LA County moves out of high COVID-19 level

File photo by Mayra Beltran Vasquez / Los Angeles County

OVER the past week, Los Angeles County’s COVID-19 metrics improved enough to move the county back to the medium level.

The level is based on the Centers for Disease Control and Prevention (CDC) COVID-19 framework.

While Public Health is greatly encouraged by the decline in cases, hospital admissions and deaths, because viral transmission remains high, there are still thousands of new people each day who are infected and capable of infecting others.

The high rate of transmission continues to be driven by the Omicron variant, which accounts for 100% of sequenced specimens. The highly infectious BA.5 subvariant of Omicron continues to be, by far, the most predominant subvariant. In the week ending July 23, BA.5 comprised 80% of all sequenced county specimens.

With only slight increases in the percentage of BA.5 specimens recently sequenced, it is possible that we may be experiencing a saturation of our population with this subvariant. While we are carefully tracking other subvariants of interest (including BA.2.75 and BA.4.6), we have no indication at the moment of any new variant hat is spreading, according to Public Health.

The 7-day average case count has fallen to 3,660 cases today, a 22% decrease from 4,719 cases a week prior. The 7-day average test positivity rate this past week is 11.1%, a decrease from 12.5% one week ago.

Over the last seven days, the average number of COVID-positive patients per day in LA County hospitals was 1,112, a decline of 9% from one week ago when the 7-day average number of COVID-positive patients per day was 1,222. Also, the LA County daily hospital admissions rate is now 9.9 admissions per 100,000 people, a small decline from to 10.1 admissions per 100,000 people one week ago.

Deaths, which typically lag hospitalizations by several weeks, are beginning to drop, with an average of 14 deaths reported per day this week. One week prior, there was an average of 17 deaths reported per day.

On Thursday, August 11 the CDC revised  its guidelines and recommendations for residents to protect themselves and others from COVID-19. These revisions largely align with already established LA County guidelines that require anyone testing positive in LA County to remain isolated away from others for a minimum of five days. In LA County, a person with COVID-19 can exit isolation on or after Day 6 if they have had no fever for 24 hours, their symptoms are improving, and a test taken on Day 5 or later is negative.

Those exiting isolation Day 6-Day 10 should continue to wear a well-fitting mask whenever around others. Isolation can end after Day 10 as long as there has been no fever for 24 hours. See ph.lacounty.gov/covidisolation for more information.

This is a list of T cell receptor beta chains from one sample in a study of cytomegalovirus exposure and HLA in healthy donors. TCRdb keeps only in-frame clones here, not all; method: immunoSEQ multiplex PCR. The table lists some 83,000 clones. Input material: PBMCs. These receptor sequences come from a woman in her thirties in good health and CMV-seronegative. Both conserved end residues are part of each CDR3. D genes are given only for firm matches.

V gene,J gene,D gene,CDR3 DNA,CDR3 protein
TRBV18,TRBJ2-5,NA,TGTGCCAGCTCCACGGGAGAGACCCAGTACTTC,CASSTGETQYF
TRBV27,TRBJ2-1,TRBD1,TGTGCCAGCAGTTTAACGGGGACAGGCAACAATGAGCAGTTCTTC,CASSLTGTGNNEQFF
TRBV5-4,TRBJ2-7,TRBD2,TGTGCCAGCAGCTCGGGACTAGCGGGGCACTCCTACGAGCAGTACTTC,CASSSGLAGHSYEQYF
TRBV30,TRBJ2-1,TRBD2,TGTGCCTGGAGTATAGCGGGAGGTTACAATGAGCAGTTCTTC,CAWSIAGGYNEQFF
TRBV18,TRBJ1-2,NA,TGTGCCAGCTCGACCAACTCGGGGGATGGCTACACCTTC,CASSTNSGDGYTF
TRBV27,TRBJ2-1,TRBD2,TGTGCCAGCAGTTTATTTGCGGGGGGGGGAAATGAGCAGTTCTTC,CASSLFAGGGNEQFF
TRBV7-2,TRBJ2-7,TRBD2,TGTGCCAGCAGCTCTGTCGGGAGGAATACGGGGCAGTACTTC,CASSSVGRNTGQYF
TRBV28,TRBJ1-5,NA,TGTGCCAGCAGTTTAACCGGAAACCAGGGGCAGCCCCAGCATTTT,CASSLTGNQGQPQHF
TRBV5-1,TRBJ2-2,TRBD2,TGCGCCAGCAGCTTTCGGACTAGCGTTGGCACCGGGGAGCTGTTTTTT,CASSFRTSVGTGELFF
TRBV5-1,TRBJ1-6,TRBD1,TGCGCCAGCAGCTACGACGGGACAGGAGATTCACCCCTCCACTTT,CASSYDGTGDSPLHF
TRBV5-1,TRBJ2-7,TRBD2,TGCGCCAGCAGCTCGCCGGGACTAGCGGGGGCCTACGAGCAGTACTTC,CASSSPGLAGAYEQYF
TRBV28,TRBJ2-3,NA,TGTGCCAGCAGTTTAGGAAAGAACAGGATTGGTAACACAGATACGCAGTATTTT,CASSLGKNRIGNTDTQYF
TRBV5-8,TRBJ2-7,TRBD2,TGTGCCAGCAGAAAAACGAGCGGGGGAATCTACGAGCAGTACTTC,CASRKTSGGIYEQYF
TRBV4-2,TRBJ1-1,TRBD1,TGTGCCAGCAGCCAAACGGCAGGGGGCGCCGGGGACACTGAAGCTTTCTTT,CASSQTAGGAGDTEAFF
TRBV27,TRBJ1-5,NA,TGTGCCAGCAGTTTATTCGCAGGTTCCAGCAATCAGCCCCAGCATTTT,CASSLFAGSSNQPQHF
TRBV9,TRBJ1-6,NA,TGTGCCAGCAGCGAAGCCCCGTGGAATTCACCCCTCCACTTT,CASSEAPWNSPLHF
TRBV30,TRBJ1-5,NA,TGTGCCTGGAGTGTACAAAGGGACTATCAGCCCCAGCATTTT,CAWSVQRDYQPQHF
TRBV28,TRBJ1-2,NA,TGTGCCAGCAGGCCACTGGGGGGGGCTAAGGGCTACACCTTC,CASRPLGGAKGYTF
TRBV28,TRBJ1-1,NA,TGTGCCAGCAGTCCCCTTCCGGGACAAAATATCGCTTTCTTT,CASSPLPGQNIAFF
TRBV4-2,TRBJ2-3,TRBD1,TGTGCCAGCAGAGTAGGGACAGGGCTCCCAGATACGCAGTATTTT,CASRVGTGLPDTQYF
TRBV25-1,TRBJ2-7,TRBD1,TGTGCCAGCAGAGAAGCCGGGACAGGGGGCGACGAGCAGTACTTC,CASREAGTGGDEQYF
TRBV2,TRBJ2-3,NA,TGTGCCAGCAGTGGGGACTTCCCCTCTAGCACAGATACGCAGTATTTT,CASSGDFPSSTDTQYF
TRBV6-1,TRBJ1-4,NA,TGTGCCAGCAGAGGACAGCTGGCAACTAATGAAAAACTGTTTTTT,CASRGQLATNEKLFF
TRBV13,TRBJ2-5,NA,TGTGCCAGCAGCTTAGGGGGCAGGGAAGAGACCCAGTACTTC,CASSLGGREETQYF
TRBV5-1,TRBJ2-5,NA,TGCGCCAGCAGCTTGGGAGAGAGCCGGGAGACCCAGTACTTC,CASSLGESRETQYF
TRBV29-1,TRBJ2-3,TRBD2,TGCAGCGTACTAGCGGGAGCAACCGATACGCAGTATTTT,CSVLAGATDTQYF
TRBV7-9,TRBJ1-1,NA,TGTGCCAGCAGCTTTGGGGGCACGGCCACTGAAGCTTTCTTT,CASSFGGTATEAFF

With many testing at home, and results not reported to Public Health, those who test positive should notify anyone they were in close contact with in the 48 hours prior to their positive test result or COVID symptoms, whichever was first.

Close contacts in LA County are not required to quarantine provided they have no symptoms, test within 3-5 days of their exposure, and wear a well-fitting mask for 10 days from their last exposure to the confirmed case.

“I send my deepest sympathies and wishes of peace and comfort to the many families who have lost a loved one from COVID-19,” said Barbara Ferrer, PhD, MPH, MEd, Director of Public Health. “While we are thankful to see our county move to the medium community level, because we know that getting infected causes disruptions at the workplace and in the family and for some, becoming infected leads to debilitating illness, we advise caution, and ongoing use of a sensible approach for reducing the risk of exposure and preventing severe illness. All tools available help: getting vaccinated and boosted reduces risk of severe illness, testing before and after gathering, wearing masks when indoors, and staying home and away from others when sick reduces transmission.”

Public Health reported 19 additional deaths and 3,995 new positive cases. Of the 19 new deaths reported today, one person was between the ages of 30-49, three people were between the ages of 50-64, six people were between the ages of 65-79, and eight people were aged 80 years or older. For information on the one death reported by the City of Long Beach, visit longbeach.gov. Of the 19 newly reported deaths, 17 had underlying health conditions. To date, the total number of deaths in L.A. County is 32,922.

Public Health has reported a total of 3,351,082 positive cases of COVID-19 across all areas of L.A. County. Today’s positivity rate is 11.1%.

There are 1,065 people with COVID-19 currently hospitalized. Testing results are available for more than 12,392,466 individuals, with 24% of people testing positive. n

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